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Re: "meaningless terms" verbage for Primer

From: Patrick Stickler <patrick.stickler@nokia.com>
Date: Tue, 10 Dec 2002 14:13:29 +0200
Message-ID: <018901c2a045$8d0d4580$7480720a@NOE.Nokia.com>
To: "ext Jan Grant" <Jan.Grant@bristol.ac.uk>
Cc: "fmanola" <fmanola@mitre.org>, "w3c-rdfcore-wg" <w3c-rdfcore-wg@w3.org>



[Patrick Stickler, Nokia/Finland, (+358 40) 801 9690, patrick.stickler@nokia.com]


----- Original Message ----- 
From: "ext Jan Grant" <Jan.Grant@bristol.ac.uk>
To: "Patrick Stickler" <patrick.stickler@nokia.com>
Cc: "fmanola" <fmanola@mitre.org>; "w3c-rdfcore-wg" <w3c-rdfcore-wg@w3.org>
Sent: 10 December, 2002 13:54
Subject: Re: "meaningless terms" verbage for Primer


> On Tue, 10 Dec 2002, Patrick Stickler wrote:
> 
> >
> >
> > [Patrick Stickler, Nokia/Finland, (+358 40) 801 9690, patrick.stickler@nokia.com]
> >
> >
> > ----- Original Message -----
> > From: "ext Jan Grant" <Jan.Grant@bristol.ac.uk>
> > To: "Patrick Stickler" <patrick.stickler@nokia.com>
> > Cc: "fmanola" <fmanola@mitre.org>; "w3c-rdfcore-wg" <w3c-rdfcore-wg@w3.org>
> > Sent: 10 December, 2002 12:38
> > Subject: Re: "meaningless terms" verbage for Primer
> >
> >
> > > On Tue, 10 Dec 2002, Patrick Stickler wrote:
> > >
> > > > If there is no machine interpretable interpretation, then IMO
> > > > there is no interpretation whatsoever. Eh?
> > >
> > > This seems to be a persuasive argument for dropping language tags.
> >
> > I don't follow. Though the language tags do not affect the
> > denotation of typed literals, they have consistent and unambiguous
> > interpretation by machines (even if that interpretation is
> > disjuct from the datatyping interpretation of the typed literal.
> >
> > On the other hand, if some term has no consistent machine
> > interpretation, in any way, at any level, then it is useless
> > as part of a solution for the global interchange of knowledge
> > for which RDF is supposed to serve as a foundational component.
> >
> > No?
> 
> I'm sorry, I thought you were saying that entailments were the only way
> to give machine "meaning" to RDF; the conter-position is that various
> bits of RDF have a meaning on some other level (eg, use for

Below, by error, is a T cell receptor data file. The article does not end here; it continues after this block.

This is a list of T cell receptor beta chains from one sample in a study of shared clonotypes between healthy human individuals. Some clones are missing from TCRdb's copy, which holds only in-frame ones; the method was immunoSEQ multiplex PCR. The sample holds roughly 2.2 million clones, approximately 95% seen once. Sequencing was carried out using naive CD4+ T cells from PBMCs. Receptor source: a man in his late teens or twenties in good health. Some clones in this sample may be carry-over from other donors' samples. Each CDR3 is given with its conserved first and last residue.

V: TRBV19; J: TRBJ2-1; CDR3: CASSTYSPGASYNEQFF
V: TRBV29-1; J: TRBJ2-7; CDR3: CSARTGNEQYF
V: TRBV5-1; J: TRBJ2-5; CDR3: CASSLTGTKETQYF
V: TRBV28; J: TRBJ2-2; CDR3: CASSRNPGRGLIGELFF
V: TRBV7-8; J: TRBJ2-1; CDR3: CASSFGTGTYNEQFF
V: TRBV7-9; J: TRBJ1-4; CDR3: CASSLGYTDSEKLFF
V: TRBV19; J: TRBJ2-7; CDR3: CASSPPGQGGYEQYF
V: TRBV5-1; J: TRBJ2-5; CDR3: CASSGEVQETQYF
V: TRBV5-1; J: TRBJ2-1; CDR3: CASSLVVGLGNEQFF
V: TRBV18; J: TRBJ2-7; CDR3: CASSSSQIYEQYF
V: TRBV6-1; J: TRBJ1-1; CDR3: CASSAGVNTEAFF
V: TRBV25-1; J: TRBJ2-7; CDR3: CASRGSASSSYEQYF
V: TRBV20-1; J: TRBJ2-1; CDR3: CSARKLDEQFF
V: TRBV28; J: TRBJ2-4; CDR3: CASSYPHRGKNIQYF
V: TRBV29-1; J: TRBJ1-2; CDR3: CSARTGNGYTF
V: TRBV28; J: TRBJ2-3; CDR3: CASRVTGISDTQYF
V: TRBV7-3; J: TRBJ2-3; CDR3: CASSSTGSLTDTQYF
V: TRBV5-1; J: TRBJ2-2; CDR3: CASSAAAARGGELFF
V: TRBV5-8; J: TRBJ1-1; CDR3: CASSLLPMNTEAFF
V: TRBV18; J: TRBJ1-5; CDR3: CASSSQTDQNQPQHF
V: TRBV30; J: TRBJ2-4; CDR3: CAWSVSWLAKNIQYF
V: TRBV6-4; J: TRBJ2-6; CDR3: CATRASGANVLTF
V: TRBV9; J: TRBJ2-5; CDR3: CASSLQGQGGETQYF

> documentation in the cases of comment). That is, "meaning" as people
> generally understand the term, not as in, rules in the semantics
> document.

I have no problems with allowing documentation for humans, but
RDF is IMO first and foremost about machines and what machines
can make of RDF statements.

And yes, entailments are not the only way that machines can
interpret RDF.

> I'm still not convinced that "10"@en^^xsd:integer and
> "10"@fr^^xsd:integer would get treated the same way by all application
> programmers; 

Well, it depends on what you mean by "treated".

If they're taken to denote different values, then that's a bug 
in the application, plain and simple.

However, the language tag might be used to filter some values
from other values, for whatever reason. This is not particularly
useful in the case of the xsd:integer datatype, but for other
datatypes, which contain natural language content which is
otherwise also constrained by the lexical grammar of the
datatype, this is a very useful bit of functionality. E.g.

  some:thing x:shortLabel "Car"@en^^x:shortToken .
  some:thing x:shortLabel "Auto"@fi^^x:shortToken .

Nevertheless, the interpretation
of the typed literal both as to the value it denotes and as
to which language differentiated set it belongs to are both
unambiguous and consistent for machines according to the 
relevant specs. 

> there may be a consistent machine interpretation of
> these, but if that's because there's only one implementation that deals
> with these at the moment then I don't see that as being a particularly
> valid argument :-)

No, it's because the RDF, XML and relevant datatype specs jointly and 
explicitly say what the valid interpretations are, and every implementation
should conform to the specs (even if there is only one implementation ;-)

Cheers,

Patrick
Received on Tuesday, 10 December 2002 07:15:12 EST

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